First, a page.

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Chapter 4

PSYA01 Chapter 4 Notes.docx

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Department
Psychology
Course Code
PSYA01H3
Professor
Steve Joordens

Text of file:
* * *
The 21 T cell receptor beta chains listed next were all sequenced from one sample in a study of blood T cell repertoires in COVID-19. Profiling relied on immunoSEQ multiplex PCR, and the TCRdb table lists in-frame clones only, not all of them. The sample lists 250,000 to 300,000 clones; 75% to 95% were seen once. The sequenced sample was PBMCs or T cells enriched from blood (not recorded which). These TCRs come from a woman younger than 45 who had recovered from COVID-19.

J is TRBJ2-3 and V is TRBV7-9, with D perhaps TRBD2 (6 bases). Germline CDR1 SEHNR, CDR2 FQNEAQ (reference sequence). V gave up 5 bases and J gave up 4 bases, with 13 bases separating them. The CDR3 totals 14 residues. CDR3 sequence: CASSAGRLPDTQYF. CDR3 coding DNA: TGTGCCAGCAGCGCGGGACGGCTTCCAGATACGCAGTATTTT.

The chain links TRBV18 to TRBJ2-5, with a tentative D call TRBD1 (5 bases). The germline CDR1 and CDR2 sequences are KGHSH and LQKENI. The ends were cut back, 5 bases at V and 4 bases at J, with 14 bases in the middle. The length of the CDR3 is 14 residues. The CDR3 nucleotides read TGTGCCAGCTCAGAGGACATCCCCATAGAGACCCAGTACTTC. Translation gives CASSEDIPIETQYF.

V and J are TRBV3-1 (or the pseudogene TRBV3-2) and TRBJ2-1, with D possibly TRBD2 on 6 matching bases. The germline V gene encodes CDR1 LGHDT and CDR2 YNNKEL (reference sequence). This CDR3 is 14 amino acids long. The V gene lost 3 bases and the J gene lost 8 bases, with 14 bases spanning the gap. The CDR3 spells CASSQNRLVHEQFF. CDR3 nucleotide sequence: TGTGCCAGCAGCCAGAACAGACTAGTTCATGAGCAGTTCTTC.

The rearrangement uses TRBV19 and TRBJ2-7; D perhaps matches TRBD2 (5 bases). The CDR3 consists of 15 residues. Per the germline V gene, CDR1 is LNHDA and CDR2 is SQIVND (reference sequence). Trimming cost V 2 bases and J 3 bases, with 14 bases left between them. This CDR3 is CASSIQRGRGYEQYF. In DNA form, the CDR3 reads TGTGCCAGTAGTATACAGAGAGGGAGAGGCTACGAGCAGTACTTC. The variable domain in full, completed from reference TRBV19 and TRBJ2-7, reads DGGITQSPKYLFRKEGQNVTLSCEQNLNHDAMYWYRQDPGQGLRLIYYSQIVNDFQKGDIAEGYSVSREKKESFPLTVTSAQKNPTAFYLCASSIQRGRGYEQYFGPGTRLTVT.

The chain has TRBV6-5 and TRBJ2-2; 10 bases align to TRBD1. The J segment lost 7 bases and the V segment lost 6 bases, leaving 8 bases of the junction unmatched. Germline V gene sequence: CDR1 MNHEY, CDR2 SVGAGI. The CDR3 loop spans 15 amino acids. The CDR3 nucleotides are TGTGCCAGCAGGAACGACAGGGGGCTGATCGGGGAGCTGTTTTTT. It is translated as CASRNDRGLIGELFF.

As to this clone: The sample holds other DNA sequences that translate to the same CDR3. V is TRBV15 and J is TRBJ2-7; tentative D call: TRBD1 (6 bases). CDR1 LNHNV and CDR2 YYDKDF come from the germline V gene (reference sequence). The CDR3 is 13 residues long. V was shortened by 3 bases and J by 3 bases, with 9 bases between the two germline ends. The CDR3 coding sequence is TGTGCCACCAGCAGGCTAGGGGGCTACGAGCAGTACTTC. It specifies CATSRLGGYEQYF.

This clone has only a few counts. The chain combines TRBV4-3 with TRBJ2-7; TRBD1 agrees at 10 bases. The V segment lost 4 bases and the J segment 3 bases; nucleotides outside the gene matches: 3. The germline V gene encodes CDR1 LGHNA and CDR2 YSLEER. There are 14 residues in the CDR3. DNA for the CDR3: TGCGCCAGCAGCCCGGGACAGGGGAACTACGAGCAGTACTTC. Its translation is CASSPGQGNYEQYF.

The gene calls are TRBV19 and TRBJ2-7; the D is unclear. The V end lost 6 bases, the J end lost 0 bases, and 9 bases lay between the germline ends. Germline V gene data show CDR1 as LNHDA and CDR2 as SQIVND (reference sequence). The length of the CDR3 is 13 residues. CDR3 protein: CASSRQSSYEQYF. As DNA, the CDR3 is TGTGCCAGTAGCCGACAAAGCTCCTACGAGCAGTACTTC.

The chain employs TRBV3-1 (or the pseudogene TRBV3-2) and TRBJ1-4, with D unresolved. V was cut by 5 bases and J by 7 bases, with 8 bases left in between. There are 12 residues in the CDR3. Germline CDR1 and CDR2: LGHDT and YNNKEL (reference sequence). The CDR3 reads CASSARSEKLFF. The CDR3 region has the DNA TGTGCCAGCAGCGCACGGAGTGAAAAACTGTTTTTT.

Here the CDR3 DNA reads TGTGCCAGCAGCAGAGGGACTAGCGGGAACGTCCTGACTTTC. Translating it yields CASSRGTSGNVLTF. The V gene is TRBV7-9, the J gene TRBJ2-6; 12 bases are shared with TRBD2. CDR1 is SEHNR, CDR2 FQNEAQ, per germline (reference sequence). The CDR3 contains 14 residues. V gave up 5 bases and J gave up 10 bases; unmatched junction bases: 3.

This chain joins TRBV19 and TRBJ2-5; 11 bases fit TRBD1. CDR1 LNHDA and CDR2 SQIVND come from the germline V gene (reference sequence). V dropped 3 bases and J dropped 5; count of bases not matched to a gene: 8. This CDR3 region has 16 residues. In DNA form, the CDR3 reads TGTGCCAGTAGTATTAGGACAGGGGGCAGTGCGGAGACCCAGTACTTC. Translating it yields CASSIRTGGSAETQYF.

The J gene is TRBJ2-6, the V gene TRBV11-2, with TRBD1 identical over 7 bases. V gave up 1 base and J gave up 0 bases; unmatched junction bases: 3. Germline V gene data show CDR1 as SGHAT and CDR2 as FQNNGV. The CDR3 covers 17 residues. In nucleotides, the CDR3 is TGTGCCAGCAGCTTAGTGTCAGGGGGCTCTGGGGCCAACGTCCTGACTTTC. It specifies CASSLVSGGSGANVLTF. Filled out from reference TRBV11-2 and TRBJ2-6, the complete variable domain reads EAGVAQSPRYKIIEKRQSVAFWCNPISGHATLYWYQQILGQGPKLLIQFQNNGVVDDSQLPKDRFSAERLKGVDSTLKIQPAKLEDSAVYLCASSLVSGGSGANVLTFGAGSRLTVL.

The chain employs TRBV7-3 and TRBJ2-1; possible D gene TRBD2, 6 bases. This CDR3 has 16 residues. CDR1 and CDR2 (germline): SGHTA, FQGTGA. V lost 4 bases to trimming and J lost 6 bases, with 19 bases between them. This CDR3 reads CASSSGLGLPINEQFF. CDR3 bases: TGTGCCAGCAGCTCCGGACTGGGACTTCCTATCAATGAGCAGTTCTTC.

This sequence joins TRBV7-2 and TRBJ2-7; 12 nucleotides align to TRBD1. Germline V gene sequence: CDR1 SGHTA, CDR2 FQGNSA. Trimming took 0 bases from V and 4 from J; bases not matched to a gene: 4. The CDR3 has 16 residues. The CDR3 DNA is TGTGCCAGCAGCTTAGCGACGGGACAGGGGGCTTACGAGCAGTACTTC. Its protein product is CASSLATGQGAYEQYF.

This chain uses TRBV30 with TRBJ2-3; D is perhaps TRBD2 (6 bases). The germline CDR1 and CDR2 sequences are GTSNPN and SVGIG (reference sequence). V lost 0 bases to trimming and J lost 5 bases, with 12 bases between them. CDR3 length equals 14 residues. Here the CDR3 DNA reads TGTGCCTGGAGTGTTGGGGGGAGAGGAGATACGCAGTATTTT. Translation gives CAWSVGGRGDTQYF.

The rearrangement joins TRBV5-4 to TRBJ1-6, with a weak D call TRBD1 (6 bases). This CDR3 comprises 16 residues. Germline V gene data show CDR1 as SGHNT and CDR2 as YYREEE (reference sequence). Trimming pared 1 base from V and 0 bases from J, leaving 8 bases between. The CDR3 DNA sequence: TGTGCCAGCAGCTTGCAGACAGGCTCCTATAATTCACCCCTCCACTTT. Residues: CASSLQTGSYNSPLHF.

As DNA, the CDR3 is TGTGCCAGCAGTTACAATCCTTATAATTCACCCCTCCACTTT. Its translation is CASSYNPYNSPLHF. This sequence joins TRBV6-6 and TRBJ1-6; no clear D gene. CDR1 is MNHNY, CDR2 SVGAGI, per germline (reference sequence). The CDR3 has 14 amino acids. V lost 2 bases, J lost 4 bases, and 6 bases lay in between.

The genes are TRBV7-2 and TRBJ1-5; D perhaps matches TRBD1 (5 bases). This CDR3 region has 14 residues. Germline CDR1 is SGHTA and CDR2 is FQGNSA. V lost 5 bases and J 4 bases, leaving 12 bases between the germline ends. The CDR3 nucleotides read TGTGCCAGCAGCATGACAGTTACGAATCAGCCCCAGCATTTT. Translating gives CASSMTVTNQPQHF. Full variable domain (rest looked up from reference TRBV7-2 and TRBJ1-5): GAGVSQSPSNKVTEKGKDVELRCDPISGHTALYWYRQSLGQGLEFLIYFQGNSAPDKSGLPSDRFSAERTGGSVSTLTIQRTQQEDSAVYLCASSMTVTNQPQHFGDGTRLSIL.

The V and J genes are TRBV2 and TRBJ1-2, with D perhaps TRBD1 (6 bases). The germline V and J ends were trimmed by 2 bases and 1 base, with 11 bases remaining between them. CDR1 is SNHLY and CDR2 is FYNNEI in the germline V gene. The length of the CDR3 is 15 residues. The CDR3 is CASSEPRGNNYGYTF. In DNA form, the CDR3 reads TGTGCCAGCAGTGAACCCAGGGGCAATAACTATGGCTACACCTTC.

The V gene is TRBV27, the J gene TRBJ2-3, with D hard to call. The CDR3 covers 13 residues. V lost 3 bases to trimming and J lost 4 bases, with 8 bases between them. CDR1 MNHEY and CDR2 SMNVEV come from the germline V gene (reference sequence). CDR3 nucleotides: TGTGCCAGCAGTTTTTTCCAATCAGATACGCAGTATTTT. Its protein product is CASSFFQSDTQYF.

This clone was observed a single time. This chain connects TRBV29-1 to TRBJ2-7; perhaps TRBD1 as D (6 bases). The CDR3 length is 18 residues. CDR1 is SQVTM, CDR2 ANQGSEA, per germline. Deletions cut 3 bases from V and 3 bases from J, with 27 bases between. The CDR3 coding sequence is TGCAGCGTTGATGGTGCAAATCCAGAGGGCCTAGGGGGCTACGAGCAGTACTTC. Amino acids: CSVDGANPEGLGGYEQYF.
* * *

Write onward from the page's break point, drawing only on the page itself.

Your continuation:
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Chapter 4: Sensation and Perception Sensory adaptation: sensitivity to prolonged stimulation tends to decline over time as an organism adapts to current conditions. Our senses encode the information our brains perceive: Sensing light: • Sensation: simple stimulation of a sense organ; basic 1. The length of a light wave determines its hue, or what registration of light, sound, pressure, odor or taste as parts of the body interact with the physical world. humans perceive as color. • Perception: takes place at the level of your brain: it is the 2. The intensity or amplitude of a light wave-how high the organization, identification and interpretation of the peaks are-determines what we perceive as the brightness of light. sensation in order to form a mental representation. 3. Purity is the number of distinct wavelengths that make up • Our senses are the means by which we experience the world; everything we learn is detected by sense organs the light. Purity corresponds to what humans perceive as and transmitted to our brains by sensory nerves saturation, or the richness of colors. The human eye • Senses depend on the process of transduction: what takes place when many sensors in the body convert • Light reflected from a surface enters the eyes via the physical signals from the environment into encoded neural transparent cornea, which bends the light wave and sends signals sent to the CNS. it through the pupil, a hole in the colored part of the eye- Psychophysics: the iris (controls the size of the pupil and hence the amount of light that can enter the eye.) Fechner: developed this approach to measure sensation and • Behind the iris, the thickness and shape of the lens adjust perception: methods that measure the strength of a stimulus and to focus light on the retina (a light sensitive tissue lining the the observer’s sensitivity to that stimulus. back of the eyeball) where the image appears upside down and backward. Absolute threshold: the simplest quantitative measurement minimal intensity needed to just barely detect a stimulus; is a boundary. • Accommodation: process by which the eye maintains a clear image in the retina. JND (just noticeable difference)- the minimal change in a stimulus that can just barely be detected.  weber’s law: the JND • If eyeball is too long, images are focused in front of the of a stimulus is a constant proportion despite variations in intensity. retina, leading to nearsightedness (myopia) Signal detection theory: response to a stimulus depends both on • If eyeball is too short, images are focused behind the a person’s sensitivity to the stimulus in the presence of noise and retina, leading to farsightedness (hyperopia). on a person’s decision criterion. cells, which collect neural signals from the rods and cones and transmit them to the outermost layer of the retina, Phototransduction in the retina where neurons called retinal ganglion cells organize the signals and send them to the brain. • Two types of photoreceptor cells in the retina contain light- sensitive pigments that transduce light into neural • The bundled retinal ganglion cells axons form the optic impulses. nerve, which leaves the eye through a hole in the retina. The hole in the retina doesn’t contain rods or cones and • Human retina contains two general types of hence has no mechanism to sense light and this creates a photoreceptors: 125 million rods (function mainly in dim blind spot, which is a location in the visual field that light; are very sensitive to light but cannot detect change in produces no sensation on the retina. hue. Visual info they provide lacks sharpness) and 6 million Receptive fields cones (function when the level of illumination is bright enough to see things clearly. Responsible for acute daytime vision and for color perception) • Most retinal ganglion cells respond to input not from a single retinal cone or rod but from an entire patch of • Cones detect color, operate under normal daylight adjacent photoreceptors lying side by side, or laterally, in conditions, and allow us to focus on fine detail. the retina. • Rods become active under low-light conditions for night • A particular RGC will respond to light falling anywhere vision. within that small patch, which is called its receptive field, the region of the sensory surface that, when stimulated, • Rods contain the same photo pigment and provide no causes a change in the firing rate of that neuron. information about color and sense only shades of gray. Perceiving colour • Fovea- an area of the retina where vision is the clearest • S.I.Newton color is nothing but our perception of and there are no rods at all. wavelengths from the spectrum of visible light. • the absence of rods in the fovea decreases the sharpness • Shortest visible wavelength purple • Longest visible wavelength red of vision in reduced light. Trichromatic color representation in the cones • The cones are densely packed in the foveathe distribution of cones directly affects visual acuity and explains why • Pattern of responding across the three types of cones objects off to the side, in your peripheral vision, aren’t so provides a unique code for each colour. clear. The light reflecting from those peripheral objects has • A genetic disorder in which one of the cone types is missing and in some very rare cases, two or all three, a difficult time landing in the fovea making the resulting causes a color deficiency a.k.a color blindness. image less clear. Color opponent system • The retina is thick with cells. The photoreceptor cells • Pairs of visual neurons work in opposition. form the innermost layer. The middle layer contains bipolar The visual brain • One interconnected visual system forms a pathway that • Streams of action potentials containing information courses from the occipital visual regions into the lower encoded by the retina travel to the brain along the optic temporal lobe. This ventral stream enables us to identify nerve, what we see. Includes brain areas that represent an • Half of the axons in the optic nerve that leave each eye object’s shape and identity. come from the retinal ganglion cells that code information • Another interconnected pathway travels from the occipital in the right visual field, whereas the other half code lobe through the upper regions of the temporal lobe into the information in the left visual field. parietal regions. This dorsal stream allows us to locate objects, to track their movements, and to move in relation • The two nerve bundles link to the left and right hemispheres respectively. to them. • The optic nerve travels from each eye to the lateral • Visual-form agnosia: brain damage to the ventral geniculate nucleus located in the thalamus. (Thalamus stream; the inability to recognize objects by sight. receives inputs from all of the senses except smell). • Optic ataxia: brain damage to the parietal section of the • From there, the visual signal travels back to the brain, to a dorsal stream; difficulty using vision to guide their location called area V1, the part of the occipital lobe that reaching and grasping movements. contains the primary visual cortex. • There, the information is systematically mapped into a Recognizing what we perceive: representation of the visual scene. • binding problem: how features are linked together so that we see unified objects in our visual world rather than free- Neural systems for perceiving shape • Perceiving shapes depends on the location and orientation floating or miscombined features. of an object’s edges. • Area V1 is specialized for encoding edge orientation. • Illusory conjunction: a perceptual mistake where features • Neurons in the visual cortex selectively respond to bars from multiple objects are incorrectly combined. and edges in specific orientations in space. • Some neurons fire when an object in a vertical orientation • Feature integration theory: the idea that focused is perceived attention is not required to detect the individual features • Other neurons fire when an object in a horizontal that comprise a stimulus BUT is required to bind those individual features together. orientation is perceived • Other neurons fire when objects in a diagonal orientation of • Perceptual constancy: even as aspects of sensory 45 degrees are perceived, and so on. signals change, perception remains constant. Pathways • One brain system identifies people and things and another • Perception is sensitive to changes in stimuli, but perceptual constancies allow us to notice the tracks their movements, or guides our movements in differences in the first place. relation to them. • Two visual streams project from the occipital cortex to visual areas in other parts of the brain. Principles of perceptual organization: before object recognition, the visual system must group the image regions that belong together into a representation of an object. We tend to perceive a unified, whole object rather than a collection of separate parts is • Apparent motion: the perception of movement as a result the foundation of gestalt psychology. of alternating signals appearing in rapid succession in different locations. 1. Simplicity • Change blindness: when people fail to detect changes to 2. Closure: we tend to fill in missing elements of a visual the visual details of a scene. scene, allowing us to perceive edges that are separated by gaps as belonging to complete objects. • Inattentional blindess: a failure to perceive objects that 3. Continuity: edges or contours that have the same are not the focus of attention. orientation have what the Gestaltists called “good continuation” and we tend to group them perceptually. Audition • Vision is based on the spatial pattern of light waves on the 4. Similarity: regions that are similar in color, lightness, retina. shape or texture are perceived as belonging to the same • The sense of hearing is about sound waves- changes in air object. pressure unfolding over